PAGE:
“I fell in love the way you fall asleep: slowly, and then all at once,” John Green wrote in The Fault in Our Stars, and those words resonated with me as it had with countless others because I knew the enthralling intoxication of gently and then rapidly slipping into a world where barriers and boundaries ceased to exist. And there are few things harsher than being jolted awake — the feeling of falling and being jerked into consciousness — and the peculiar sense of shock and confusion that follows.
I wasn’t trying to change our trajectory but was, in fact, trying to delay it. I didn’t want to stop thinking of him because I knew how quickly I would forget him. I wanted to hold onto the final moments of our relationship the same way you cling to those blissful fragments of your dreams you know aren’t real. When you’re teetering precariously between a state of euphoria and the cold reality of existence and each extra second of sleep — of being able to exist in this alternate dimension — is ineffably exquisite. You grasp onto the dream for each remaining, precious second because you know when you awake, those once vivid details will become hazy. And before you can even attempt to recall the specifics, that haze will quickly dissipate, lost forever in the roaring currents of your unconsciousness; and you will go about your day and the rest of your life forgetting it had even occurred.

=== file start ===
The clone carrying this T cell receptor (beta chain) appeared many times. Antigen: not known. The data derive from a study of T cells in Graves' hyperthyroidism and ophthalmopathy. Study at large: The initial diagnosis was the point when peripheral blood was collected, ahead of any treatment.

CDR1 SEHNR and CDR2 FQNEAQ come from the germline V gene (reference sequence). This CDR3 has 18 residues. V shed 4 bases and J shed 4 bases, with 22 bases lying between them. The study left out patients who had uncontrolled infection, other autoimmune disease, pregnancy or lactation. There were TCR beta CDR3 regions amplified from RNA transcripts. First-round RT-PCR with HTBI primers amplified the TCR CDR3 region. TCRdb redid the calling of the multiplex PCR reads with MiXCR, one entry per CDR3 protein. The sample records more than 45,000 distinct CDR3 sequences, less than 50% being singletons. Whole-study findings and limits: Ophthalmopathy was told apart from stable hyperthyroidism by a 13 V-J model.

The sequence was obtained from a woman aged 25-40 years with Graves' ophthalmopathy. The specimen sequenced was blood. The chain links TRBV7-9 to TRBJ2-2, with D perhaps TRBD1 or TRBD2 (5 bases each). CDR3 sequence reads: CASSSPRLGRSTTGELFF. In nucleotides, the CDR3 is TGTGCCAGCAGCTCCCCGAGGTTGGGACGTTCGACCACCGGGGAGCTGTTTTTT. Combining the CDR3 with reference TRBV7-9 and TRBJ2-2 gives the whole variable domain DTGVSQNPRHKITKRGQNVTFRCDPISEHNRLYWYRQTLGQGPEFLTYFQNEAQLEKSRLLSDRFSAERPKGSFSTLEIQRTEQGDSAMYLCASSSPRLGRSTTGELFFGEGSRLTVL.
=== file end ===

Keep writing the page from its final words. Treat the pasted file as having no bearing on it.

I didn’t want to sleep forever — I just didn’t want to wake up just yet. Touching him, seeing him, and continuing to miss him was my way of trying to memorize him because I knew once I woke up, I would only be able to remember how I had felt abstractly — I would be unable to evoke those once palpable feelings in their entirety. But then I awoke, as slowly and quickly as I had fallen asleep; and when I did, try as I might, I could no longer remember what I had dreamt. I could no longer remember him.